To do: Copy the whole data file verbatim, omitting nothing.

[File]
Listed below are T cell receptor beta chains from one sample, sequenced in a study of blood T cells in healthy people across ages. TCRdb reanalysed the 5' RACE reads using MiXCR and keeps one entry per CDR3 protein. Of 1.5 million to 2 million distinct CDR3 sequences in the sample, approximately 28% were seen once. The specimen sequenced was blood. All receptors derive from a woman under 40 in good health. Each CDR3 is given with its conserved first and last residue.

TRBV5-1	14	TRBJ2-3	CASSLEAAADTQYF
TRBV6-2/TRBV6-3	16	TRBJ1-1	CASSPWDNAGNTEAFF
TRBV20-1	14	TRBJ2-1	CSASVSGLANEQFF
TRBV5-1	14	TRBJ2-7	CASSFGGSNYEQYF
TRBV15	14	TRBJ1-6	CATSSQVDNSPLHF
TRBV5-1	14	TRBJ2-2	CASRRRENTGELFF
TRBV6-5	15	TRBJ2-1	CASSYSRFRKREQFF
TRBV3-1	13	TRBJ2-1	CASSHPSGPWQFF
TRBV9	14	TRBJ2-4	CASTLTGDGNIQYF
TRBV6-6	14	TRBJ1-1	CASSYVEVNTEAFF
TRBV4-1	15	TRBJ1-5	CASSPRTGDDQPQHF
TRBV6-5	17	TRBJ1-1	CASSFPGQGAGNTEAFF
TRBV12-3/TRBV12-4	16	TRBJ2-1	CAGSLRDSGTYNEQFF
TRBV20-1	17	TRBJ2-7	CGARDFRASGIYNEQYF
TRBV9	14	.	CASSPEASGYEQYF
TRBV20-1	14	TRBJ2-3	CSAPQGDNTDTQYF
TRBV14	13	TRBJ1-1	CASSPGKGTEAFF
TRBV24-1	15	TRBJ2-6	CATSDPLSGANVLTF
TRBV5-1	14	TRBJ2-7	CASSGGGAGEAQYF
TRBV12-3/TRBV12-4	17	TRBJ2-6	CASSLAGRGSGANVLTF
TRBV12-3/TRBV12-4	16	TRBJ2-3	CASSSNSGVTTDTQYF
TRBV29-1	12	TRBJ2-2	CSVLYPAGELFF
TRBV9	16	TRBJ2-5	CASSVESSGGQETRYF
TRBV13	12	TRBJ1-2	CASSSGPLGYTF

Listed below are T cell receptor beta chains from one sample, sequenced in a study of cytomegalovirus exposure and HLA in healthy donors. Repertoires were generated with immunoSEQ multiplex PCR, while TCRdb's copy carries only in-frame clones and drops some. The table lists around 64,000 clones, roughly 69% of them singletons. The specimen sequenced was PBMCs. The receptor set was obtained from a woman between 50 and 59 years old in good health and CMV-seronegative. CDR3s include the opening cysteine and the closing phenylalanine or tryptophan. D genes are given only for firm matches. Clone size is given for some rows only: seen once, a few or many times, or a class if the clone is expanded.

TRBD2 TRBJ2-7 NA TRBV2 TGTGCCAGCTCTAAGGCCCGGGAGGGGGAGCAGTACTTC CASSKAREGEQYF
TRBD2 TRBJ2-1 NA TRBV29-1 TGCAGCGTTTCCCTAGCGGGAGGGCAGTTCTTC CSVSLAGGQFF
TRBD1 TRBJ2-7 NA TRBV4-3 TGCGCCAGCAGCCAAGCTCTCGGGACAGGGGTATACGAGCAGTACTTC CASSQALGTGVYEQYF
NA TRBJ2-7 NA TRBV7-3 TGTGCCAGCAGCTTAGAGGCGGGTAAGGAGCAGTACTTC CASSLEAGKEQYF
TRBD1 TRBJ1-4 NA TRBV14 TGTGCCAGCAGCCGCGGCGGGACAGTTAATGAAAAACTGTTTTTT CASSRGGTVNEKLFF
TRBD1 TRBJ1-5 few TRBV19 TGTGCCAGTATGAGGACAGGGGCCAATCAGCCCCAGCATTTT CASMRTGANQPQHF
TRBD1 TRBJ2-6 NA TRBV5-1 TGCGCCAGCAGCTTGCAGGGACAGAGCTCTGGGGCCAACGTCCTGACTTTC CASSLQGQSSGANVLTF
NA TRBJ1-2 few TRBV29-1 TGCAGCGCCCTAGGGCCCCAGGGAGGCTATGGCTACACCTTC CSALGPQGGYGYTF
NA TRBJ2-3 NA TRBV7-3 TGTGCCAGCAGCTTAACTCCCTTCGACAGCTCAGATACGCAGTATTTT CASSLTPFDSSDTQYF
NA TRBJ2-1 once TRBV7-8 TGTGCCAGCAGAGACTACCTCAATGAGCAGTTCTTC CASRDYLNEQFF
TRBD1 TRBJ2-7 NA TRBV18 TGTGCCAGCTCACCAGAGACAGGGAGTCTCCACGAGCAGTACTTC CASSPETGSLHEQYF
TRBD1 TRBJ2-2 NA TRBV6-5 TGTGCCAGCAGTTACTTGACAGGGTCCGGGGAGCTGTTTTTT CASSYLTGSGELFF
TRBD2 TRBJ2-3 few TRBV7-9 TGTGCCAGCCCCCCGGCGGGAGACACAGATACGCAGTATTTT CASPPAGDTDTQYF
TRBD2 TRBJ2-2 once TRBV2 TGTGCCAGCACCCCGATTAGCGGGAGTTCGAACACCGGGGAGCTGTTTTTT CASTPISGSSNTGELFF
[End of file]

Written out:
Listed below are T cell receptor beta chains from one sample, sequenced in a study of blood T cells in healthy people across ages. TCRdb reanalysed the 5' RACE reads using MiXCR and keeps one entry per CDR3 protein. Of 1.5 million to 2 million distinct CDR3 sequences in the sample, approximately 28% were seen once. The specimen sequenced was blood. All receptors derive from a woman under 40 in good health. Each CDR3 is given with its conserved first and last residue.

TRBV5-1	14	TRBJ2-3	CASSLEAAADTQYF
TRBV6-2/TRBV6-3	16	TRBJ1-1	CASSPWDNAGNTEAFF
TRBV20-1	14	TRBJ2-1	CSASVSGLANEQFF
TRBV5-1	14	TRBJ2-7	CASSFGGSNYEQYF
TRBV15	14	TRBJ1-6	CATSSQVDNSPLHF
TRBV5-1	14	TRBJ2-2	CASRRRENTGELFF
TRBV6-5	15	TRBJ2-1	CASSYSRFRKREQFF
TRBV3-1	13	TRBJ2-1	CASSHPSGPWQFF
TRBV9	14	TRBJ2-4	CASTLTGDGNIQYF
TRBV6-6	14	TRBJ1-1	CASSYVEVNTEAFF
TRBV4-1	15	TRBJ1-5	CASSPRTGDDQPQHF
TRBV6-5	17	TRBJ1-1	CASSFPGQGAGNTEAFF
TRBV12-3/TRBV12-4	16	TRBJ2-1	CAGSLRDSGTYNEQFF
TRBV20-1	17	TRBJ2-7	CGARDFRASGIYNEQYF
TRBV9	14	.	CASSPEASGYEQYF
TRBV20-1	14	TRBJ2-3	CSAPQGDNTDTQYF
TRBV14	13	TRBJ1-1	CASSPGKGTEAFF
TRBV24-1	15	TRBJ2-6	CATSDPLSGANVLTF
TRBV5-1	14	TRBJ2-7	CASSGGGAGEAQYF
TRBV12-3/TRBV12-4	17	TRBJ2-6	CASSLAGRGSGANVLTF
TRBV12-3/TRBV12-4	16	TRBJ2-3	CASSSNSGVTTDTQYF
TRBV29-1	12	TRBJ2-2	CSVLYPAGELFF
TRBV9	16	TRBJ2-5	CASSVESSGGQETRYF
TRBV13	12	TRBJ1-2	CASSSGPLGYTF

Listed below are T cell receptor beta chains from one sample, sequenced in a study of cytomegalovirus exposure and HLA in healthy donors. Repertoires were generated with immunoSEQ multiplex PCR, while TCRdb's copy carries only in-frame clones and drops some. The table lists around 64,000 clones, roughly 69% of them singletons. The specimen sequenced was PBMCs. The receptor set was obtained from a woman between 50 and 59 years old in good health and CMV-seronegative. CDR3s include the opening cysteine and the closing phenylalanine or tryptophan. D genes are given only for firm matches. Clone size is given for some rows only: seen once, a few or many times, or a class if the clone is expanded.

TRBD2 TRBJ2-7 NA TRBV2 TGTGCCAGCTCTAAGGCCCGGGAGGGGGAGCAGTACTTC CASSKAREGEQYF
TRBD2 TRBJ2-1 NA TRBV29-1 TGCAGCGTTTCCCTAGCGGGAGGGCAGTTCTTC CSVSLAGGQFF
TRBD1 TRBJ2-7 NA TRBV4-3 TGCGCCAGCAGCCAAGCTCTCGGGACAGGGGTATACGAGCAGTACTTC CASSQALGTGVYEQYF
NA TRBJ2-7 NA TRBV7-3 TGTGCCAGCAGCTTAGAGGCGGGTAAGGAGCAGTACTTC CASSLEAGKEQYF
TRBD1 TRBJ1-4 NA TRBV14 TGTGCCAGCAGCCGCGGCGGGACAGTTAATGAAAAACTGTTTTTT CASSRGGTVNEKLFF
TRBD1 TRBJ1-5 few TRBV19 TGTGCCAGTATGAGGACAGGGGCCAATCAGCCCCAGCATTTT CASMRTGANQPQHF
TRBD1 TRBJ2-6 NA TRBV5-1 TGCGCCAGCAGCTTGCAGGGACAGAGCTCTGGGGCCAACGTCCTGACTTTC CASSLQGQSSGANVLTF
NA TRBJ1-2 few TRBV29-1 TGCAGCGCCCTAGGGCCCCAGGGAGGCTATGGCTACACCTTC CSALGPQGGYGYTF
NA TRBJ2-3 NA TRBV7-3 TGTGCCAGCAGCTTAACTCCCTTCGACAGCTCAGATACGCAGTATTTT CASSLTPFDSSDTQYF
NA TRBJ2-1 once TRBV7-8 TGTGCCAGCAGAGACTACCTCAATGAGCAGTTCTTC CASRDYLNEQFF
TRBD1 TRBJ2-7 NA TRBV18 TGTGCCAGCTCACCAGAGACAGGGAGTCTCCACGAGCAGTACTTC CASSPETGSLHEQYF
TRBD1 TRBJ2-2 NA TRBV6-5 TGTGCCAGCAGTTACTTGACAGGGTCCGGGGAGCTGTTTTTT CASSYLTGSGELFF
TRBD2 TRBJ2-3 few TRBV7-9 TGTGCCAGCCCCCCGGCGGGAGACACAGATACGCAGTATTTT CASPPAGDTDTQYF
TRBD2 TRBJ2-2 once TRBV2 TGTGCCAGCACCCCGATTAGCGGGAGTTCGAACACCGGGGAGCTGTTTTTT CASTPISGSSNTGELFF